Tumble and Fall” (Little Big Town): “It’s a reach out, it’s a white flag, it’s a forfeit of the game / It’s a let go of the ego, and the whisper of your name / It’s a fight for, not a defend, it’s a stay out in the rain”

It’s not like Maya goes into Career Day thinking she’s going to nab the GREAT Jesse Scott. Spoilers aside: this is a Miranda Kenneally book so we know we have some high-charged chemistry to look forward to. But he’s a celebrity! She’s in high school! How would this even work if either of them were willing to admit they liked each other? It’s all about taking that risk.

Maps Out the Window” (Caitlyn Shadbolt): Woahhh feels good just letting go / Woahhh roll it down, let the wind blow

This song embodies the fun and fancy free feeling that Jesse’s Girl is all about. Just like you want to be listening to this song with the top down and sun shining on your face, there’s no way this book won’t boost your mood and make you smile.

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This book was provided by the publisher for review.

Estelle: The Scar Boys by Len Vlahos

The Scar Boys by Len VlahosThe Scar Boys by Len Vlahos ( web | twitter )
Publication Date: January 21, 2014
Publisher: Egmont USA
Pages: 256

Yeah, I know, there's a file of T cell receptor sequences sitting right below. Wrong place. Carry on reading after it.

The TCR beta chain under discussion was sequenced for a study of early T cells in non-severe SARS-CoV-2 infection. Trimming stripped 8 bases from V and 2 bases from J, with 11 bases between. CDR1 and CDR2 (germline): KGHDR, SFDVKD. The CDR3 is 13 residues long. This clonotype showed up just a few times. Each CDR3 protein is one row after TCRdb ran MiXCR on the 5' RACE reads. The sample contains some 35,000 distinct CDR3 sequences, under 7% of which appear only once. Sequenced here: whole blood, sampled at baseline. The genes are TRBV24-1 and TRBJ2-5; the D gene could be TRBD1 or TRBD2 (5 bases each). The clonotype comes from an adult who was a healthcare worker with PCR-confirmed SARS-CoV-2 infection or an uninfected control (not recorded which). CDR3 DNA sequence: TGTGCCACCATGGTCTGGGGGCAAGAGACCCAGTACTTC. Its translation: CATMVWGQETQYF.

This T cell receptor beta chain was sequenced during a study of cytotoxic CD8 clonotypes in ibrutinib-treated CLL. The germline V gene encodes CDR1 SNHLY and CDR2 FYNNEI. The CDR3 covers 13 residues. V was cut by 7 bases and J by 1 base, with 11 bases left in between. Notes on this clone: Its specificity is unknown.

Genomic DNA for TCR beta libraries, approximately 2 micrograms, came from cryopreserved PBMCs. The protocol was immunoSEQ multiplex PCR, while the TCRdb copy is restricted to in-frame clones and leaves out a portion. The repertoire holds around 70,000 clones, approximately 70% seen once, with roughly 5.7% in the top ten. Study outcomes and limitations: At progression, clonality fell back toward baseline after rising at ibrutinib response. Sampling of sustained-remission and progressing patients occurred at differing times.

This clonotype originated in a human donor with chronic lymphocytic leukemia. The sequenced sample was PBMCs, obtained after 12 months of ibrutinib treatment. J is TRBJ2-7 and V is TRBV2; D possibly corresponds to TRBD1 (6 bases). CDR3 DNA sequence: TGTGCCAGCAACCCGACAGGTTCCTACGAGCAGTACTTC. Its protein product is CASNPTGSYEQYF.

Target audience: Young adult
Keywords: set in 70s/80s, horrific accident, bullying, friendship, male POV, music, bands
Format read: ARC from Publisher via NetGalley! (Thanks!)

Summary: When Harry was 8 years old, a few boys tie him to a tree during a thunderstorm and he is severely burned when lightning strikes and the tree catches on fire. For most of his childhood and teenage life, he is a loner until a popular kid named Johnny butts in on some bullies bothering him. Later, they form a band, make new friends, and actually go on tour. The story of The Scar Boys is actually Harry’s personal essay for a college. Spoiler: he goes over the recommended 250 words.

If you know my reading preferences, you know I love a story told from a male POV. I also love reading books set in another decade. The Scar Boys takes place over the 70s and 80s from the time that Harry is horrifically injured by a lightning bolt at 8 years old until the time he is in high school, on the road with his band (Scar Boys) and telling the entire story in a personal college essay.

The detail that struck me most about this book is Harry. He doesn’t mope, he doesn’t sit around feeling sorry for himself because he’s different from all the kids around him, he just is. It’s not to say he’s unaffected. Harry knows people look at him strangely, he’s aware that his dad doesn’t treat him as a father should, and it’s not until some assholes come up to him in school that things start to take a turn in his life.

Suddenly, he is best friends with Johnny. Hanging out all the time, jogging together, and even going to parties. Then totally on a whim (and as a way to get over a girl) Johnny suggests they start a band. Johnny and Harry totally immerse themselves in every kind of music available, find other members, write original songs and I was shocked to see — the band becomes pretty successful. Gigs at CGBG’s? Huge deal! So when the idea of touring for the summer materializes (an idea that Johnny takes credit for), a majority of the book becomes about prepping for the tour and all the little conflicts and successes that come along with it.